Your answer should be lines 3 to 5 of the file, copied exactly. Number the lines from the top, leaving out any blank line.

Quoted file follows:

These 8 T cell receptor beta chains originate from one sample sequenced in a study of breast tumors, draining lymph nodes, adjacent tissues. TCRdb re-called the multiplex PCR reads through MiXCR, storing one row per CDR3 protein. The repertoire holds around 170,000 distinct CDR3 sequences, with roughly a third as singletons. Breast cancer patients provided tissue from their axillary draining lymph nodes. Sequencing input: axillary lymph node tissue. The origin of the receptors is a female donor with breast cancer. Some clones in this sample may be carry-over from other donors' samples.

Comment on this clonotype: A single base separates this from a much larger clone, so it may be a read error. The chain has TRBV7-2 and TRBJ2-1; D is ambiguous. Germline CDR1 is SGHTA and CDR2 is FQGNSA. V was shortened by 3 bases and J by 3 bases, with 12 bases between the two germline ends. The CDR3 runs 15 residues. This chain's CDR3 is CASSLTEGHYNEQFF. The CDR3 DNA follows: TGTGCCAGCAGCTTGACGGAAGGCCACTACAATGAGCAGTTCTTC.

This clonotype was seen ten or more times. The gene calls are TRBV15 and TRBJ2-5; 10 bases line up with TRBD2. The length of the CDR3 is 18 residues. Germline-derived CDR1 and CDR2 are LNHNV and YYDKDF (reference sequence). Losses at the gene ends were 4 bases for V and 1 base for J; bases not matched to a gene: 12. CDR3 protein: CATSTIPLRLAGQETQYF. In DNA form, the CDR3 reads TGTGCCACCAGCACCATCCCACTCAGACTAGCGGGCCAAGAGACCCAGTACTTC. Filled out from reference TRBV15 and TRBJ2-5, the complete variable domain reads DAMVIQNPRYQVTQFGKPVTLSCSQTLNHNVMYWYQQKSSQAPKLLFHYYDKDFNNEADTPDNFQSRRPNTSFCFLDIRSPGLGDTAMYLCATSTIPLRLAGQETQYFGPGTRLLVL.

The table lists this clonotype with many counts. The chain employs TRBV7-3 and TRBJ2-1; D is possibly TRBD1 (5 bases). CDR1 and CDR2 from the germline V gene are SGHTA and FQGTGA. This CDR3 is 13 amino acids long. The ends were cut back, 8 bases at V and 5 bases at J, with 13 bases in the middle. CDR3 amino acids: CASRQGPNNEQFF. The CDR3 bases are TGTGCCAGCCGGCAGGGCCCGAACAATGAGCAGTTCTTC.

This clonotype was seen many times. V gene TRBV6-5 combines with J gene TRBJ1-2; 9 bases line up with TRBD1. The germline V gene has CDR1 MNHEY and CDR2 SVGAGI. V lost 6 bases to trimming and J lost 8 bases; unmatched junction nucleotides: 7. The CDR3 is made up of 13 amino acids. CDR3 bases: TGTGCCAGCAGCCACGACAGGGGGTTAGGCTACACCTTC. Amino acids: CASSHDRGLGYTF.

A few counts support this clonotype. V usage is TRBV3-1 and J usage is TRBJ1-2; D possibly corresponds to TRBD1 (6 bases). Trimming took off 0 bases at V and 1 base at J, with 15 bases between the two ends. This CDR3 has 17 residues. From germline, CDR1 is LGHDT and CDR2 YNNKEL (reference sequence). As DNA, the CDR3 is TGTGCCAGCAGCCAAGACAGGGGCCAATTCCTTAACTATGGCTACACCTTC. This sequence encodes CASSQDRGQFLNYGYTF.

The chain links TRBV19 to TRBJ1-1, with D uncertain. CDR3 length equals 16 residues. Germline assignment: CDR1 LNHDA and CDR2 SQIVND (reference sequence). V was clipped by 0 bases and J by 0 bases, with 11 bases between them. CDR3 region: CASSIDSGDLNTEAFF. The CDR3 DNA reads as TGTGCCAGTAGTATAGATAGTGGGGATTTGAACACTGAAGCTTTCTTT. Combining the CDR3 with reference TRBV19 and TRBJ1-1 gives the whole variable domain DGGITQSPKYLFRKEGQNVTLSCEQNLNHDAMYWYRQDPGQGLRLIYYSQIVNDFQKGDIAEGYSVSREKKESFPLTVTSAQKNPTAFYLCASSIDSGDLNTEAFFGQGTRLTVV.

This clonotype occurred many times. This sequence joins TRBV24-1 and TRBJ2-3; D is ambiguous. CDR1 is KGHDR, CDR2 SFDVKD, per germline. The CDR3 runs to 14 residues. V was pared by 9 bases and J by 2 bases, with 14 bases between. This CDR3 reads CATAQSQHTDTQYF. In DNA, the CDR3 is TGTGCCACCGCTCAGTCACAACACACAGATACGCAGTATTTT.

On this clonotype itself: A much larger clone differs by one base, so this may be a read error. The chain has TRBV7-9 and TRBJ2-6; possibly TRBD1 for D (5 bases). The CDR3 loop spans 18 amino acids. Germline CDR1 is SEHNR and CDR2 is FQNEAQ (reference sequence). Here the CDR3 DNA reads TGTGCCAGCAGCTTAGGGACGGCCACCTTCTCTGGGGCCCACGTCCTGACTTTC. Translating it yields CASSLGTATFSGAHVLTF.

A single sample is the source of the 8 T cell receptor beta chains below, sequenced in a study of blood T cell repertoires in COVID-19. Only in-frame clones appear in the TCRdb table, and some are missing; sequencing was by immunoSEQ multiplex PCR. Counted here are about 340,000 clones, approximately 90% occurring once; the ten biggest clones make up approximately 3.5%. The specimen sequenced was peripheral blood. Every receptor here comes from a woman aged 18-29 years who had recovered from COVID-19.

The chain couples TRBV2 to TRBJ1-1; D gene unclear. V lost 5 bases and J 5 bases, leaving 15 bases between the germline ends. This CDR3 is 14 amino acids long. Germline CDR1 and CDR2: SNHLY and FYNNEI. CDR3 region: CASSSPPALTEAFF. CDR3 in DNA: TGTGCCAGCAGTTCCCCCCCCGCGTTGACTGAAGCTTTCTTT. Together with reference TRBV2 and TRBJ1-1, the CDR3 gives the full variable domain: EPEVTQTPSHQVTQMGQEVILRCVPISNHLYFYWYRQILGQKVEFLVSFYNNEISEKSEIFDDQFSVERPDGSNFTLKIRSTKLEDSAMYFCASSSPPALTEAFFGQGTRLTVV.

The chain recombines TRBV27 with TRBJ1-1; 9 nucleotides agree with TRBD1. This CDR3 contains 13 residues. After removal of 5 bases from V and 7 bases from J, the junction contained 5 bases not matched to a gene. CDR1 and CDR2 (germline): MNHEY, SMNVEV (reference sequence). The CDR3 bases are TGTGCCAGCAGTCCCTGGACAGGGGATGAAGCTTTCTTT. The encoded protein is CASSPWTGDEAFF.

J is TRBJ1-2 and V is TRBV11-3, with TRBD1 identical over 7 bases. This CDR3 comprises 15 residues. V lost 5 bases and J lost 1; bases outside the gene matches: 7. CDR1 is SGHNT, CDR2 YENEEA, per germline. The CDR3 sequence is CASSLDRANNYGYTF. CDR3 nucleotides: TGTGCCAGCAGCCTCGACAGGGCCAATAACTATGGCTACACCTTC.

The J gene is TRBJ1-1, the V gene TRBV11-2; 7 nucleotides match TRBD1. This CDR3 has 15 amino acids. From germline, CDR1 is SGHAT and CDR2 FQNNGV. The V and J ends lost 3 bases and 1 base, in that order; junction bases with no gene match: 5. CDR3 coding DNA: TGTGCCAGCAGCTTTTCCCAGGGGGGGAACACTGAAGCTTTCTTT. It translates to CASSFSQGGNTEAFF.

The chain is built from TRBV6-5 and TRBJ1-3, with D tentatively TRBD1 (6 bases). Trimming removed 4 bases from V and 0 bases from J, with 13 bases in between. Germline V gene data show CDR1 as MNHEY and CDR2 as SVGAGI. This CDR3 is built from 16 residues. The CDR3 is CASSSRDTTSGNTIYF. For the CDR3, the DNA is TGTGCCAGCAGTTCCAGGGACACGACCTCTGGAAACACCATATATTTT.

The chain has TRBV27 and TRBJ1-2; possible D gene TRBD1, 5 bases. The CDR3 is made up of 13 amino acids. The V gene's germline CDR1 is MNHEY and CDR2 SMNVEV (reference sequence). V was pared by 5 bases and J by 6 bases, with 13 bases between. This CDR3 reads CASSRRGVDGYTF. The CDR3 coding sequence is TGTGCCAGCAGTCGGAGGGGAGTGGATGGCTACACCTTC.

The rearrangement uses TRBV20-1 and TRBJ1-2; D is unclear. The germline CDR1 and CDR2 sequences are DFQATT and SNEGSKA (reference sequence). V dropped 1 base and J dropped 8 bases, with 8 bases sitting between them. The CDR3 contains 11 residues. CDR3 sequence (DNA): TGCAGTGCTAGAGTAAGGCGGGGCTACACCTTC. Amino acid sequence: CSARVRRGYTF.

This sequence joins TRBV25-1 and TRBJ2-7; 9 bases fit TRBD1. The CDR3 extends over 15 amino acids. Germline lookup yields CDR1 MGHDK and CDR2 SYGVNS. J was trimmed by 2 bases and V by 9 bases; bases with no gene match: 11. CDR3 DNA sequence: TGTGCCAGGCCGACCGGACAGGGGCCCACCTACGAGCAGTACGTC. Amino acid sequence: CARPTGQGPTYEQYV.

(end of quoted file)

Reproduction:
This clonotype was seen ten or more times. The gene calls are TRBV15 and TRBJ2-5; 10 bases line up with TRBD2. The length of the CDR3 is 18 residues. Germline-derived CDR1 and CDR2 are LNHNV and YYDKDF (reference sequence). Losses at the gene ends were 4 bases for V and 1 base for J; bases not matched to a gene: 12. CDR3 protein: CATSTIPLRLAGQETQYF. In DNA form, the CDR3 reads TGTGCCACCAGCACCATCCCACTCAGACTAGCGGGCCAAGAGACCCAGTACTTC. Filled out from reference TRBV15 and TRBJ2-5, the complete variable domain reads DAMVIQNPRYQVTQFGKPVTLSCSQTLNHNVMYWYQQKSSQAPKLLFHYYDKDFNNEADTPDNFQSRRPNTSFCFLDIRSPGLGDTAMYLCATSTIPLRLAGQETQYFGPGTRLLVL.

The table lists this clonotype with many counts. The chain employs TRBV7-3 and TRBJ2-1; D is possibly TRBD1 (5 bases). CDR1 and CDR2 from the germline V gene are SGHTA and FQGTGA. This CDR3 is 13 amino acids long. The ends were cut back, 8 bases at V and 5 bases at J, with 13 bases in the middle. CDR3 amino acids: CASRQGPNNEQFF. The CDR3 bases are TGTGCCAGCCGGCAGGGCCCGAACAATGAGCAGTTCTTC.

This clonotype was seen many times. V gene TRBV6-5 combines with J gene TRBJ1-2; 9 bases line up with TRBD1. The germline V gene has CDR1 MNHEY and CDR2 SVGAGI. V lost 6 bases to trimming and J lost 8 bases; unmatched junction nucleotides: 7. The CDR3 is made up of 13 amino acids. CDR3 bases: TGTGCCAGCAGCCACGACAGGGGGTTAGGCTACACCTTC. Amino acids: CASSHDRGLGYTF.